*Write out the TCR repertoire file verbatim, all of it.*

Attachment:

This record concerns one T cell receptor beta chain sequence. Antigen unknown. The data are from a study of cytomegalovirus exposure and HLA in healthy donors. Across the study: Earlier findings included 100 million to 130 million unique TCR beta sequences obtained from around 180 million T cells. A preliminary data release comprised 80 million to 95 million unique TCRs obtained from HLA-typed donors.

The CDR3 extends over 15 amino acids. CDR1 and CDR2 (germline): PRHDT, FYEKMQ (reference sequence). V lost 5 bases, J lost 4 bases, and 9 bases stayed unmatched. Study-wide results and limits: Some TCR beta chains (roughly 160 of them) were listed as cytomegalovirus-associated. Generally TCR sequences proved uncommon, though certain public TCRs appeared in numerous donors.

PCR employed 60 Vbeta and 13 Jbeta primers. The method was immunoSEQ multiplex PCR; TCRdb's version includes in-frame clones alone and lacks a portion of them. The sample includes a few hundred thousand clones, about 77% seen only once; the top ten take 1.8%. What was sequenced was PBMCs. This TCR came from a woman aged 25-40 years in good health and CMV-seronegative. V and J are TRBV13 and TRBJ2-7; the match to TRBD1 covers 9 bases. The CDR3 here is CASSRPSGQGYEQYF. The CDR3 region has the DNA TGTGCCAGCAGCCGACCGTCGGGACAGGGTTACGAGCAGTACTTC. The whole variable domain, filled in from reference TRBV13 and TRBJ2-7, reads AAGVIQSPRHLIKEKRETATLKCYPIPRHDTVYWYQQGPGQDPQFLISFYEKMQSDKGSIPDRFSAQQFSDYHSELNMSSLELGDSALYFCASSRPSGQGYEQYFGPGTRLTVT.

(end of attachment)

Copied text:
This record concerns one T cell receptor beta chain sequence. Antigen unknown. The data are from a study of cytomegalovirus exposure and HLA in healthy donors. Across the study: Earlier findings included 100 million to 130 million unique TCR beta sequences obtained from around 180 million T cells. A preliminary data release comprised 80 million to 95 million unique TCRs obtained from HLA-typed donors.

The CDR3 extends over 15 amino acids. CDR1 and CDR2 (germline): PRHDT, FYEKMQ (reference sequence). V lost 5 bases, J lost 4 bases, and 9 bases stayed unmatched. Study-wide results and limits: Some TCR beta chains (roughly 160 of them) were listed as cytomegalovirus-associated. Generally TCR sequences proved uncommon, though certain public TCRs appeared in numerous donors.

PCR employed 60 Vbeta and 13 Jbeta primers. The method was immunoSEQ multiplex PCR; TCRdb's version includes in-frame clones alone and lacks a portion of them. The sample includes a few hundred thousand clones, about 77% seen only once; the top ten take 1.8%. What was sequenced was PBMCs. This TCR came from a woman aged 25-40 years in good health and CMV-seronegative. V and J are TRBV13 and TRBJ2-7; the match to TRBD1 covers 9 bases. The CDR3 here is CASSRPSGQGYEQYF. The CDR3 region has the DNA TGTGCCAGCAGCCGACCGTCGGGACAGGGTTACGAGCAGTACTTC. The whole variable domain, filled in from reference TRBV13 and TRBJ2-7, reads AAGVIQSPRHLIKEKRETATLKCYPIPRHDTVYWYQQGPGQDPQFLISFYEKMQSDKGSIPDRFSAQQFSDYHSELNMSSLELGDSALYFCASSRPSGQGYEQYFGPGTRLTVT.